There was a moment last week—thankfully, it was only a moment—when American liberals’ hearts stopped and it felt like the world was about to end.
It came when the U.S. Supreme Court announced that Associate Justice Ruth Bader Ginsburg had recently undergone radiation treatment for a tumor in her pancreas—the latest in a long line of cancer scares for Ginsburg going back several decades. (She was diagnosed with colon cancer in 1999 and pancreatic cancer in 2009.)
While this most recent brush with mortality apparently ended well—“The tumor was treated definitively and there is no evidence of disease elsewhere in the body,” the court said—it served as a reminder—which we most certainly needed—that, at 86, the Notorious RBG will not be on the Supreme Court forever; that she is as susceptible to the ravages of age as the rest of us; and that her long and storied history of cheating death will one day come to an end.
Sooner or later, one way or another, Justice Ginsburg will be forced to relinquish her seat on the Supreme Court, enabling the then-president to nominate a successor—someone who, in all likelihood, will serve for the next 30 or 40 years.
As four out of five actuaries will tell you, that president will be Donald Trump.
Consider: Beyond Ginsburg’s own series of health calamities, only three Supreme Court justices in history have lived longer while on the bench than Ginsburg already has. Should Trump be defeated in 2020, Ginsburg would be two months shy of 88 when the new president is sworn in, at which point she could safely retire without the court’s center of gravity swinging irreparably to the right.
But if Trump is re-elected and serves until January 20, 2025? Well, what’s 88 plus four?
Did I mention that Stephen Breyer, the other long-serving liberal on the court, is just five years younger than Ginsburg and possibly less indestructible than she is?
I bring all of this up for one exceedingly simple reason: While the 2020 election may come to signify any number of things—about America, about democracy, about the future of Western civilization writ large—it will most assuredly determine the composition of the Supreme Court for a generation or more, and there is no more compelling reason for left-leaning voters to support the eventual Democratic nominee than that.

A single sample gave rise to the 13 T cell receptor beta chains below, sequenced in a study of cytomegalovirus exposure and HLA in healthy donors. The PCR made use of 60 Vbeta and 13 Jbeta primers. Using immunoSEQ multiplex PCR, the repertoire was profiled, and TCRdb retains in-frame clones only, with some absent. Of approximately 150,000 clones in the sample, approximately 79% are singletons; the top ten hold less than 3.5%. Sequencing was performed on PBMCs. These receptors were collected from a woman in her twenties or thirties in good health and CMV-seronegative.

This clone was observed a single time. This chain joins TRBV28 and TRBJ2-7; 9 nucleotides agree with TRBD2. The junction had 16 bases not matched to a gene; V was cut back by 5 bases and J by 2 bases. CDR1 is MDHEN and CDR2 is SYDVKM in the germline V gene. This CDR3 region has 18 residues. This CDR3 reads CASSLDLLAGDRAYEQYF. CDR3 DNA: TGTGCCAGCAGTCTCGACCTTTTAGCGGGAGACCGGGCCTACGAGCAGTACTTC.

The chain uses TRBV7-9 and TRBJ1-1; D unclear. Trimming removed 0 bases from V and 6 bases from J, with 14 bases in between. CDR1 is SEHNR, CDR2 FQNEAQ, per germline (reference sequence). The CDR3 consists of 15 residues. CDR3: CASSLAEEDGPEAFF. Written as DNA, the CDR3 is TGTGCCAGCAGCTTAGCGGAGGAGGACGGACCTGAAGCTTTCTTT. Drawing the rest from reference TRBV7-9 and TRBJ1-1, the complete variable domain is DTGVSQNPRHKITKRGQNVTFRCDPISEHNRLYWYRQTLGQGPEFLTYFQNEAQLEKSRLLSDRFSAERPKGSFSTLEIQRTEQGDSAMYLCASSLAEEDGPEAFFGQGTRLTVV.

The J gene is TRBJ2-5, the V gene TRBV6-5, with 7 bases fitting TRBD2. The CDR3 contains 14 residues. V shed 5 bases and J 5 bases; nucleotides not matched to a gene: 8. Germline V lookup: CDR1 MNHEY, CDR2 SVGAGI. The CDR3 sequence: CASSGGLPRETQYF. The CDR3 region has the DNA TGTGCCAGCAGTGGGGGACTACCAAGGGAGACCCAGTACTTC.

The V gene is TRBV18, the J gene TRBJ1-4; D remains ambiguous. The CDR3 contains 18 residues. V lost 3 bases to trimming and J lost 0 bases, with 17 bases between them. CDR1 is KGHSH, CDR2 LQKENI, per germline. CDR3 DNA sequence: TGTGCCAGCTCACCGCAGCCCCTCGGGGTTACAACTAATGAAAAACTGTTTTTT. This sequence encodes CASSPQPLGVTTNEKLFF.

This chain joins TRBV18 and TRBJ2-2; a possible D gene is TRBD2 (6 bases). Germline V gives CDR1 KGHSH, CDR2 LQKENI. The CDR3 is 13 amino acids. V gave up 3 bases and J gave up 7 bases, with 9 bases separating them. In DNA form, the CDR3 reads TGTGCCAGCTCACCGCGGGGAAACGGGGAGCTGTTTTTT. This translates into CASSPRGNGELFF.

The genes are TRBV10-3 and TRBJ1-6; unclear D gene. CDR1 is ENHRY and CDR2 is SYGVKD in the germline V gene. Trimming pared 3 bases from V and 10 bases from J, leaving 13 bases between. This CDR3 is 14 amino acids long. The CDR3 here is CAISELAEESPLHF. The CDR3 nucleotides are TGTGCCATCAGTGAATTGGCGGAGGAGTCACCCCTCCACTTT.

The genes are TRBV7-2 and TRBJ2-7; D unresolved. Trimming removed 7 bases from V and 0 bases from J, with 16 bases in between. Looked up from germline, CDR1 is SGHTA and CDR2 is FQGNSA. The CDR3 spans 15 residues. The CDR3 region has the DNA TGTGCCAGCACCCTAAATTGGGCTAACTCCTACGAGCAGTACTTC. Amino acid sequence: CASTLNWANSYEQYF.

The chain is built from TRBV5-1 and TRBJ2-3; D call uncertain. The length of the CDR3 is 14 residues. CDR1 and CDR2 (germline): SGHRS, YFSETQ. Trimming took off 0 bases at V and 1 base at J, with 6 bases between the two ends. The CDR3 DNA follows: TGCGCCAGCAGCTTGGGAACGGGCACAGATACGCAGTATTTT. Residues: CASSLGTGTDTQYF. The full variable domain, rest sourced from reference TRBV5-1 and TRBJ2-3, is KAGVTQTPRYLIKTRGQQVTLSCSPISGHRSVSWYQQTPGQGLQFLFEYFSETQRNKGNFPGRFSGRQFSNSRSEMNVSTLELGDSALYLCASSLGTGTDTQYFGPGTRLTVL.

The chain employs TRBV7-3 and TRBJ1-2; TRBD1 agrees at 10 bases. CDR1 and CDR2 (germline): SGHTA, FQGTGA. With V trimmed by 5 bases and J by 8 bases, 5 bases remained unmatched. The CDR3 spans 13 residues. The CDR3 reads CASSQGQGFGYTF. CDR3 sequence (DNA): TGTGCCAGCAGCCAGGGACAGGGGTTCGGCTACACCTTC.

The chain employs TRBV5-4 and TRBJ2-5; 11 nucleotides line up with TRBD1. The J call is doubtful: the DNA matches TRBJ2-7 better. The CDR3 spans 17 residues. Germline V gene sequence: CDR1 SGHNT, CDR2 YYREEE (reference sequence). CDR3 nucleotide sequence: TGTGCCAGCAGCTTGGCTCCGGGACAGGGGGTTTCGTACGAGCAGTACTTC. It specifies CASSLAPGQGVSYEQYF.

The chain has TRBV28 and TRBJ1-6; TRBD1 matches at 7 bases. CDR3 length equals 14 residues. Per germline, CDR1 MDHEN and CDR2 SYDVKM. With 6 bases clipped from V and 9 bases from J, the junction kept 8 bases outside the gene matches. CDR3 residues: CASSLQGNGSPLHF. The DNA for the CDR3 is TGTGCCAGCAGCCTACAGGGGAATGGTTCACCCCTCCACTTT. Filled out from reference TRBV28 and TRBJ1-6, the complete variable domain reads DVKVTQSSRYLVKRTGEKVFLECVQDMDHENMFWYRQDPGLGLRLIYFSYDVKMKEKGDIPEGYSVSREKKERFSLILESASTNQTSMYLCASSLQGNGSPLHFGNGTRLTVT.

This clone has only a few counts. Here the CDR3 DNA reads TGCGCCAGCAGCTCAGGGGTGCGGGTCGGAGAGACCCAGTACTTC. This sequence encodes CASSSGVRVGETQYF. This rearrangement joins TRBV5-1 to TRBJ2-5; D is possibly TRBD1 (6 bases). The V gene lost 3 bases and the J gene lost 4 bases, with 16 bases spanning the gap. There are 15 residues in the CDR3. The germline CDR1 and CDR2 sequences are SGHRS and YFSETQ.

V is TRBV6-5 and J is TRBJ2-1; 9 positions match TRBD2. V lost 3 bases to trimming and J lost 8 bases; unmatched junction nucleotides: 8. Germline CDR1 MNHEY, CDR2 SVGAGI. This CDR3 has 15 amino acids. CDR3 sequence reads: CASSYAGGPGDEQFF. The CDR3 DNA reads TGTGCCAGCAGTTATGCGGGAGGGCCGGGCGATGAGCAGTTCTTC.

Long story short: The re-election of Trump all but guarantees a 7-2 conservative majority on the nation’s highest court. Just for starters, that means the disintegration of Roe v. Wade; the end of Obamacare as we know it; the solidification of the so-called “unitary executive theory,” whereby the president can do pretty much whatever the hell he wants for any reason. It means further erosion of the Voting Rights Act and firmer entrenchment of unchecked voter suppression. It means LGBTQ equality is no longer guaranteed but corporate personhood is. It means guns for all and unions for none.
It’s the great flaw of the Democratic Party (among many others) that its leaders can’t turn these dire, self-evident truths into a foundational election year issue—that they can’t seem to impart the monumental importance of the judicial branch in Americans’ day-to-day lives, and the singular role the president plays in shaping the composition thereof.
You know who did understand this dynamic and communicated it repeatedly, and to great effect, in 2016? Donald Effing Trump.
For all his blabbering, unprincipled incoherence on the campaign trail, candidate Trump made it crystal clear at every available opportunity—particularly when his back was against the wall and it looked like his entire candidacy was going up in smoke—that a vote for him was a vote for a right-wing judiciary from one end of the federal government to the other. That if Republicans entrusted him with control of the executive branch, he would bequeath them an unimpeachably conservative roster of judges—all with lifetime appointments—in return.
It was a brazen quid pro quo of the first order, and boy oh boy, did he deliver.
Ask a certain breed of conservative—the sort who found Trump by turns offensive, odious and embarrassing—why he held his nose and voted for him anyway, and he’ll simply rattle off two names: Neil Gorsuch and Brett Kavanaugh.
That’s to say nothing of the president’s myriad appointments to the all-important circuit courts, filling vacancies that Senate Majority Leader Mitch McConnell cynically—and, in retrospect, brilliantly—kept open while Barack Obama was in office.
This is neither to excuse nor justify the conscious enabling of an authoritarian, racist windbag by millions of voters who supposedly knew better.
Rather, this is to remind Democratic presidential candidates and their advocates that scaring their own voters about the future of the Supreme Court is an entirely valid and potentially fruitful strategy, and if self-preservation is an instinct they possess—a debatable question, at best—they could do a lot worse than to order a few million yard signs reading, “Democrats 2020: Because RBG Isn’t Getting Any Younger.”